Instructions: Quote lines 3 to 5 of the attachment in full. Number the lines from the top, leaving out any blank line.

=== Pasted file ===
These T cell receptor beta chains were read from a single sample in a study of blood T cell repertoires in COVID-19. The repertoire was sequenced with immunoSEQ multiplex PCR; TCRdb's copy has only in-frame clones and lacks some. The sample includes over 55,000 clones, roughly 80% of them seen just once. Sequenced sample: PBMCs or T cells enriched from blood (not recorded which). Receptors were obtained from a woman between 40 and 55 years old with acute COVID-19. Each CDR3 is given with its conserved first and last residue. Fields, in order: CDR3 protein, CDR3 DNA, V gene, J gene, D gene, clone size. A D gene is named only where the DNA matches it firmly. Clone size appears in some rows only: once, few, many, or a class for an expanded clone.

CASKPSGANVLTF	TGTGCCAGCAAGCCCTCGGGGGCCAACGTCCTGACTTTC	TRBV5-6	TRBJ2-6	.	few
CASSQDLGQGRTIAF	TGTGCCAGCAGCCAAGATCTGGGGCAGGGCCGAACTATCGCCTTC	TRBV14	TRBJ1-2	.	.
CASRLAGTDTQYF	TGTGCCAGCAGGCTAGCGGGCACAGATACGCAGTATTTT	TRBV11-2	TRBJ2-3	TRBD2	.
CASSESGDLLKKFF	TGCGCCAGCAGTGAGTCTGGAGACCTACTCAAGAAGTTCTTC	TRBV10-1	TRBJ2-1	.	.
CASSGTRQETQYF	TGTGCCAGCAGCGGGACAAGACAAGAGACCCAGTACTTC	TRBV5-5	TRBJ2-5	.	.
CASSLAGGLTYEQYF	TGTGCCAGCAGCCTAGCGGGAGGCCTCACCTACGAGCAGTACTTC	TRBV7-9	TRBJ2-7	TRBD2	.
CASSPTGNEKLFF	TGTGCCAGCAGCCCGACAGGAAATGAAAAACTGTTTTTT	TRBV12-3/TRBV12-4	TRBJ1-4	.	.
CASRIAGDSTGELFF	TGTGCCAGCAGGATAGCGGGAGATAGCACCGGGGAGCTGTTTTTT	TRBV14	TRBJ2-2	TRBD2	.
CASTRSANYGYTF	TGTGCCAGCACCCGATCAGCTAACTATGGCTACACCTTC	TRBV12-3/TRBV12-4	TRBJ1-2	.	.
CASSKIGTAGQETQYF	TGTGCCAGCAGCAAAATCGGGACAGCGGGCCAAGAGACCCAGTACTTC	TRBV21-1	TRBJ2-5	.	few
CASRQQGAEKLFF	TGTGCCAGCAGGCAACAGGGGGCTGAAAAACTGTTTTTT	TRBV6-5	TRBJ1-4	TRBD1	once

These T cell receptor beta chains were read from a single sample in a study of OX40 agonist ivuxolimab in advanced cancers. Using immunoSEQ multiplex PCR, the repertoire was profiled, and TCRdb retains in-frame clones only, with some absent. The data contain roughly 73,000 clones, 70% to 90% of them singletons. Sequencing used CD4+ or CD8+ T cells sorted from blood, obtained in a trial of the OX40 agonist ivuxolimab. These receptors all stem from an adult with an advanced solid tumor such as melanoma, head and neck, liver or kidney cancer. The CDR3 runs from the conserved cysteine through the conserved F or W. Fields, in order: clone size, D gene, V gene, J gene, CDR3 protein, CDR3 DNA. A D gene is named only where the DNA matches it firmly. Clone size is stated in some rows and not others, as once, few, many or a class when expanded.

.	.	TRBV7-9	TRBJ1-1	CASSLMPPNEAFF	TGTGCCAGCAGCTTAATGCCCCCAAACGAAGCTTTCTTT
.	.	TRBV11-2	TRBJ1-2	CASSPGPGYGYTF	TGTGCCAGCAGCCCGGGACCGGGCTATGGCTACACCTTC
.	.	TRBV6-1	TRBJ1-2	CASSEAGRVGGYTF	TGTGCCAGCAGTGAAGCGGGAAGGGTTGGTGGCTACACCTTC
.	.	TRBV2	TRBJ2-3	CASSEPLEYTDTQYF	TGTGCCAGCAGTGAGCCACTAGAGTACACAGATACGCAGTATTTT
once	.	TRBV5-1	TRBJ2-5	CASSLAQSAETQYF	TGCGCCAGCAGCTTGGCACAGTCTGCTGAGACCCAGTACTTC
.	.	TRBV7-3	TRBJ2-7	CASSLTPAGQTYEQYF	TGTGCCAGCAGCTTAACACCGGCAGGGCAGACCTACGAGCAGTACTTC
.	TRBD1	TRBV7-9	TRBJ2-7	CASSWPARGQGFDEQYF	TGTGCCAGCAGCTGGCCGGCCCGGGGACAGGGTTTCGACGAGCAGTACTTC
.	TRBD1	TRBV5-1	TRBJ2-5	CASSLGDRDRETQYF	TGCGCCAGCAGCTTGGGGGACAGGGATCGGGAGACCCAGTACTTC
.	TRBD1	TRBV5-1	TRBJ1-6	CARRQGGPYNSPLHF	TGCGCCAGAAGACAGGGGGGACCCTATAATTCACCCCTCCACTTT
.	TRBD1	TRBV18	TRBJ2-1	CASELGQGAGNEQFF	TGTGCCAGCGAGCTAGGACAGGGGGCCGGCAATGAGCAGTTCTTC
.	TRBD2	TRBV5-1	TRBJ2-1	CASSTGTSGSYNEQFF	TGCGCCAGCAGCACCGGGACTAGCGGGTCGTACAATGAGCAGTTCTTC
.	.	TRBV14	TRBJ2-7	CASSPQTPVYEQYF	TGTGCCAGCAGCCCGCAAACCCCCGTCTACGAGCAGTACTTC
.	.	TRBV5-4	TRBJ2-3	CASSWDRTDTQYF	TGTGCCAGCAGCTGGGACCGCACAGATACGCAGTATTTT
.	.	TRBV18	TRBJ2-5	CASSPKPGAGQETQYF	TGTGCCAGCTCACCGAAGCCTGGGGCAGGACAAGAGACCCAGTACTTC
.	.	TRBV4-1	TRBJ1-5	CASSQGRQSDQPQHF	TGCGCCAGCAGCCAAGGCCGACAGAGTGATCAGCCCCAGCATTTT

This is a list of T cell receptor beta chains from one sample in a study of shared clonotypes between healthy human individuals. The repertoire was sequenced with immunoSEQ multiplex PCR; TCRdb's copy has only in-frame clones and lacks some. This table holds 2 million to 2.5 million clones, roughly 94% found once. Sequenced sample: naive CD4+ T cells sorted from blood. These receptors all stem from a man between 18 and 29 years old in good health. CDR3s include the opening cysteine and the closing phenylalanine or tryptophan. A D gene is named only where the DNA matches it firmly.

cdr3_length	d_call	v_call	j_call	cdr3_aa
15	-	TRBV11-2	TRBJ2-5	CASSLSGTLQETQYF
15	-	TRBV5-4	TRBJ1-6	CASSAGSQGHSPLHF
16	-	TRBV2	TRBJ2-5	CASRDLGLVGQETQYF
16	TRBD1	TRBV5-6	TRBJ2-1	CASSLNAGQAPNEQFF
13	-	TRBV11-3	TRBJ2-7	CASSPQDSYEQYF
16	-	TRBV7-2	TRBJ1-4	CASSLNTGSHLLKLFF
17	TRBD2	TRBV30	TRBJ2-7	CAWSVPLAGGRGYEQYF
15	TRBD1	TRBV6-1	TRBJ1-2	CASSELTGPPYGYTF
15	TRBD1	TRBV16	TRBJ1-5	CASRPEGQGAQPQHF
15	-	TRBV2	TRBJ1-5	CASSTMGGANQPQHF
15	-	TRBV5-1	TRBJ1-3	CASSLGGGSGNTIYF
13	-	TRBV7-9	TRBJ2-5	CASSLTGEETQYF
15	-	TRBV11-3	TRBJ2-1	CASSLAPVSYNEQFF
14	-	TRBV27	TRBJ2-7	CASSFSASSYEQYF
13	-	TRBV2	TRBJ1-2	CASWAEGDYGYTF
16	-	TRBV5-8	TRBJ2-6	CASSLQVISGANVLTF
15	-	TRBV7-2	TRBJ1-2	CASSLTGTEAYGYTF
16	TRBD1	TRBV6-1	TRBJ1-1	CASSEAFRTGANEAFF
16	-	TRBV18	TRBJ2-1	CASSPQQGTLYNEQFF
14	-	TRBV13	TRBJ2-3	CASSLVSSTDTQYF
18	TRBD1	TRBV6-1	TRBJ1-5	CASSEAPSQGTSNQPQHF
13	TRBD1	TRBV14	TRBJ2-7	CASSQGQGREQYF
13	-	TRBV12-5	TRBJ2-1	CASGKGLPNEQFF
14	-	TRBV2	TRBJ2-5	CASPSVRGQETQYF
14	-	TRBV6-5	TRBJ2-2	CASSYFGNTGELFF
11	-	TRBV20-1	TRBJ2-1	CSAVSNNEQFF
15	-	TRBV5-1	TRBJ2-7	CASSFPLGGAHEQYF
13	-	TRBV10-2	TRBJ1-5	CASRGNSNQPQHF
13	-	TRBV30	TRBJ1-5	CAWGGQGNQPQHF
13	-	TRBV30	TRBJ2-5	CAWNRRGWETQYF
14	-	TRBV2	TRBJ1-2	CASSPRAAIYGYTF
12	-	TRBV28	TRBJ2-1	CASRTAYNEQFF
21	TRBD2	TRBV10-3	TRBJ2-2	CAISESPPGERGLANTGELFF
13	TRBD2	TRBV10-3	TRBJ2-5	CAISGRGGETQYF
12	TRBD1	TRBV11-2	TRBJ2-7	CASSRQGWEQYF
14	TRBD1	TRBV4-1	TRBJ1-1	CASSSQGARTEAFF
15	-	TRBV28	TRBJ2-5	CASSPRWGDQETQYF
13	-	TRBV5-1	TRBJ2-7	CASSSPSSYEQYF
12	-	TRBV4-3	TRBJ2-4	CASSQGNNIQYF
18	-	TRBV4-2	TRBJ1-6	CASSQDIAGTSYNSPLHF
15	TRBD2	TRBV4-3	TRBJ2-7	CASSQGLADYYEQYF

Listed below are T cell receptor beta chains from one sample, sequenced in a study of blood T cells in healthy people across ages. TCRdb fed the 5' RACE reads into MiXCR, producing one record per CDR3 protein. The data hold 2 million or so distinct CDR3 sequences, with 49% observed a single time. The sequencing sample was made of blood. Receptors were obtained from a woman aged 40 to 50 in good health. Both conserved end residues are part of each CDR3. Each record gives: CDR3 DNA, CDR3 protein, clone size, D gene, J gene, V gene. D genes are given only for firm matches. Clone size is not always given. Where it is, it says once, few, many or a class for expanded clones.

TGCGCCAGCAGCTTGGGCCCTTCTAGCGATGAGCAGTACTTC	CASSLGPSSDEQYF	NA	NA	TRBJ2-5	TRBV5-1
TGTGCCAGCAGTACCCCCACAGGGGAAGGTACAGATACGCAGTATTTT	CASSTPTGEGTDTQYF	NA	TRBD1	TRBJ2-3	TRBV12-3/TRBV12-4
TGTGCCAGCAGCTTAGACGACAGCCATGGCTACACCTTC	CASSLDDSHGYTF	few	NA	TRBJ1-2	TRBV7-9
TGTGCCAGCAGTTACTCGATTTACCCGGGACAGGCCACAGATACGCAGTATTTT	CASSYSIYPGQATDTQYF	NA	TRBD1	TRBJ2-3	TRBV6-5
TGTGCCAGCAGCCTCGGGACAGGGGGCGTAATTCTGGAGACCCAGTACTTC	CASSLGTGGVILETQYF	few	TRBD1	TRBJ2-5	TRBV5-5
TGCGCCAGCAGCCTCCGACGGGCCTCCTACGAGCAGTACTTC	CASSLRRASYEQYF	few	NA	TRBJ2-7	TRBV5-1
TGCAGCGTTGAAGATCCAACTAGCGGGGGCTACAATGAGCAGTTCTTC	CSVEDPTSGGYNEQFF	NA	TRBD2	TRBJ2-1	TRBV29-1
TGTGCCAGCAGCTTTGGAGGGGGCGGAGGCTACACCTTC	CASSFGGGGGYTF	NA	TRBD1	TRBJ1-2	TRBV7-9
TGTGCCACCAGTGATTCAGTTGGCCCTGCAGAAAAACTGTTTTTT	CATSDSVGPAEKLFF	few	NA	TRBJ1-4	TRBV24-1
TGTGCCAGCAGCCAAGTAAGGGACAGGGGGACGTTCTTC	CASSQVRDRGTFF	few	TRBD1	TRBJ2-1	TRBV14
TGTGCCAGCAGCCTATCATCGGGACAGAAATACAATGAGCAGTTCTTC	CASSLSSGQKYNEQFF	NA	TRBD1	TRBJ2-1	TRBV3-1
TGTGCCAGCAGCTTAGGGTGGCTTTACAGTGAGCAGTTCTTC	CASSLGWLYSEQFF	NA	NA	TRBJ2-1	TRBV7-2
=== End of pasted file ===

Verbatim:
CASSQDLGQGRTIAF	TGTGCCAGCAGCCAAGATCTGGGGCAGGGCCGAACTATCGCCTTC	TRBV14	TRBJ1-2	.	.
CASRLAGTDTQYF	TGTGCCAGCAGGCTAGCGGGCACAGATACGCAGTATTTT	TRBV11-2	TRBJ2-3	TRBD2	.
CASSESGDLLKKFF	TGCGCCAGCAGTGAGTCTGGAGACCTACTCAAGAAGTTCTTC	TRBV10-1	TRBJ2-1	.	.